Soon after unloading torrential rain and causing life-threatening flooding in New Mexico and Arizona, heavy rain and the risk of flooding from Odile will spill onto Texas and parts of the southern and central Plains.
Rainfall is needed in portions of western and central Texas, much of Oklahoma and Kansas to eastern Colorado. Part of this region is experiencing extreme to exceptional long-term drought with a rainfall deficit exceeding 10 inches since last year in some locations.
Rain is not needed farther to the northeast over the Central states, where near- to above-average rains have occurred since the spring.
Regardless of whether or not rain is needed in one location versus the other, rainfall amounts are likely to be excessive in a narrow zone that extends northeastward from the deserts of the Southwest.
Within this zone, moisture from Odile will interact with a front sagging southward from Canada. The cool air seeping in will allow the tropical moisture to be wrung out of the atmosphere.
The speed at which the system moves will factor into how much rain will fall and how much flooding may occur.
Enough rain will fall on portions of the central and southern Plains to cause flooding in low-lying areas of fields, as well as flash, urban and small stream flooding. Enough rain may fall to bring significant rises on the major rivers.
A swath of 3- to 6-inch rainfall is likely to extend across the northern Texas Panhandle, across northern and western Oklahoma, southern and eastern Kansas and into neighboring portions of Missouri and Arkansas. Locally higher amounts are possible within this swath.
According to AccuWeather Enterprise Solutions Senior Vice President Mike Smith, "Rainfall amounts can exceed 10 inches."
Cities in the path of excessive rain and potential flooding problems include Amarillo, Texas; Springfield, Missouri; Oklahoma City; and Wichita, Kansas.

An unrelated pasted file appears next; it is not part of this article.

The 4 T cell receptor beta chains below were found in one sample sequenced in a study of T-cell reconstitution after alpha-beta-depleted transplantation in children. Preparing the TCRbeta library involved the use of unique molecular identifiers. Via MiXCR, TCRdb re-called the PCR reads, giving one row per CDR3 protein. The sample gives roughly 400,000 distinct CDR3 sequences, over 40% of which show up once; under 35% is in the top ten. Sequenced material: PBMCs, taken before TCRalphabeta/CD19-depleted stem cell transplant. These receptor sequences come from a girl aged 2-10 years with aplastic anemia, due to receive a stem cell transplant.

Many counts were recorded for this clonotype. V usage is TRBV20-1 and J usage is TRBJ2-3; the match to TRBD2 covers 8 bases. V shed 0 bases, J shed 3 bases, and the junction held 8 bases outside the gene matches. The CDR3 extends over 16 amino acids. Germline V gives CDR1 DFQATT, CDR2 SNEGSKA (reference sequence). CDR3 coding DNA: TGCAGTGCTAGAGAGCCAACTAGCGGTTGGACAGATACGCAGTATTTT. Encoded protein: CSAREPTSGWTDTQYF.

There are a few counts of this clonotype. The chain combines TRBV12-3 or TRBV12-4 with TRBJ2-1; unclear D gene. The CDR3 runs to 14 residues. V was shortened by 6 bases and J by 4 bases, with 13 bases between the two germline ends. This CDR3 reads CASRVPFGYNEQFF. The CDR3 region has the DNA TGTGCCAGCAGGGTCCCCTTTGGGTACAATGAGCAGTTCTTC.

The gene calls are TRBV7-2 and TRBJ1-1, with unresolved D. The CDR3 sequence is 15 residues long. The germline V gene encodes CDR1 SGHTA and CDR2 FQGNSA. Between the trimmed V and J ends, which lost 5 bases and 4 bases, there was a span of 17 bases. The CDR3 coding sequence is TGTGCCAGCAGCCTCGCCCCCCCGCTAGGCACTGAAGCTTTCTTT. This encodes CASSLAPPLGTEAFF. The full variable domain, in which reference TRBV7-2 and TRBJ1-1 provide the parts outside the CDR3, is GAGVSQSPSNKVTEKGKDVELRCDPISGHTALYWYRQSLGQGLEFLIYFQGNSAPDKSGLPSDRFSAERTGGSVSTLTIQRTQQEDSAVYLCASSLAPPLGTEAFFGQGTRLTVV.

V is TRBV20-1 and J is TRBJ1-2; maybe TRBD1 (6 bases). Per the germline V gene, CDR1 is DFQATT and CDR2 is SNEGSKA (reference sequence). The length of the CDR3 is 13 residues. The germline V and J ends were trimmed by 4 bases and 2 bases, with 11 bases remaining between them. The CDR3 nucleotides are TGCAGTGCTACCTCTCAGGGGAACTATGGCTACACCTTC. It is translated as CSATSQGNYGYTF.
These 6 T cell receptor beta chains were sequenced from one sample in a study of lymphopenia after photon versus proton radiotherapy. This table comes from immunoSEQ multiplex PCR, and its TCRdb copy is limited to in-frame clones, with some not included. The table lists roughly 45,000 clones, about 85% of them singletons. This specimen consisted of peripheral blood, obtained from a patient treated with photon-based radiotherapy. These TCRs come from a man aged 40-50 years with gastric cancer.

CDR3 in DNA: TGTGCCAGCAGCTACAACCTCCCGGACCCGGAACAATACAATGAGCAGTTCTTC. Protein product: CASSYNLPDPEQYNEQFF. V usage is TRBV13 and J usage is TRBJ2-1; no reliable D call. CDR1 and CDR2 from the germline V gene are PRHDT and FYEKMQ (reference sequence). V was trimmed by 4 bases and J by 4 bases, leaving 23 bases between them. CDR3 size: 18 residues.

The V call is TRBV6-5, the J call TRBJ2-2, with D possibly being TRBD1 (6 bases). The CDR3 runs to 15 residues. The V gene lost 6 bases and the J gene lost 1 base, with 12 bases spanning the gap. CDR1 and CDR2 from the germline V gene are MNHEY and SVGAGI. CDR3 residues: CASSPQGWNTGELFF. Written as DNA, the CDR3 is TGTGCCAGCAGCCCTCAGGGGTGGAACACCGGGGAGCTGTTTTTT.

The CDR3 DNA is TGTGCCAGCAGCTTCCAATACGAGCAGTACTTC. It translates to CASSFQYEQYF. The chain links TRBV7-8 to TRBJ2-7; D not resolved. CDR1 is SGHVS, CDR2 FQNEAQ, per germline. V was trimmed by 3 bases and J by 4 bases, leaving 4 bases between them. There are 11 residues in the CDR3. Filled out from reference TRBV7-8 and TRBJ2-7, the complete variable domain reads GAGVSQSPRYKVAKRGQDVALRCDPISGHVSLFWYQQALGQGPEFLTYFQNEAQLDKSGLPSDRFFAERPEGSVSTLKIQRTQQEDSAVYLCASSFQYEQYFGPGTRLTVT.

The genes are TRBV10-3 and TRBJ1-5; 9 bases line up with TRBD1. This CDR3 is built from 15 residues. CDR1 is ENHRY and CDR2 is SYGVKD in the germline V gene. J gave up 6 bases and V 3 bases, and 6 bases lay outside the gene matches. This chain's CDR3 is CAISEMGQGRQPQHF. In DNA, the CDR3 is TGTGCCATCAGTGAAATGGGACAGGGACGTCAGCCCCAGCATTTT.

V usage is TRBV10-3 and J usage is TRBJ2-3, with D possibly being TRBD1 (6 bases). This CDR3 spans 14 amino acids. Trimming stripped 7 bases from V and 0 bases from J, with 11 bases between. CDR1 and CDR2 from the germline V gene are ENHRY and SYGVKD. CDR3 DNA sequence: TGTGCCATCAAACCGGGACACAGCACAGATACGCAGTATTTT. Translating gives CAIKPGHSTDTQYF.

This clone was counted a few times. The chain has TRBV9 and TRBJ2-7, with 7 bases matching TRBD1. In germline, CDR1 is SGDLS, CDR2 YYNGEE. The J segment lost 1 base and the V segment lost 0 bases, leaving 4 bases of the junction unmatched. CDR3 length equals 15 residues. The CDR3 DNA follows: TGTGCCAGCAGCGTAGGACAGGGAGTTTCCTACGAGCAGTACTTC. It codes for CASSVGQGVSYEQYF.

A swath of 1-3 inches of rain may encompass an area that reaches into central Texas, southern Colorado and northern Kansas. There is the potential for locally heavy rainfall to extend to and beyond the Mississippi Valley as it is drawn northeastward along the frontal zone.
Odile Impacts on Agriculture
The rainfall will have positive and negative impacts on agriculture in the region.
According to AccuWeather Agricultural Meteorologist Dale Mohler, "The rain will benefit some areas of the winter wheat, which is planted this time of the year over the southern Plains."
"Conversely, where cotton bolls have opened in portions of Arizona and the northern Texas Panhandle, heavy rains can have a negative impact."
There is a risk that heavy rain will fall on areas hit by drenching rain and flooding earlier this month. These states include Missouri and Illinois, where many areas have received two to three times their normal rainfall for the month so far.
For example, Kirksville, Missouri, has received nearly 10 inches of rain so far this month, compared to a normal rainfall of approximately 2 inches through the middle of September.
The prior and upcoming rainfall in these areas could delay harvest and could cause flooding of some fields.
How Often Does a Former Pacific Hurricane Visit the Plains?
While heavy rain and flooding from hurricanes originating from the Gulf of Mexico are more common, they can be occasionally unleashed by systems originating from the eastern Pacific. Much of the rainfall is often squeezed out over the Rockies. However, under certain conditions, the rainfall can survive and in some cases enhance east of the Rockies.
"For the first time since the 1980s, we will see a heavy rain (equal to or more than 5 inches in 24 hours) event from a Pacific hurricane in the Plains," Smith said.
There were several flooding events during the 1980s over the Plains that were produced, at least in part, from hurricanes originating from the eastern Pacific. These included Norma (1981), Tico (1983), Waldo (1985) and Paine (1986).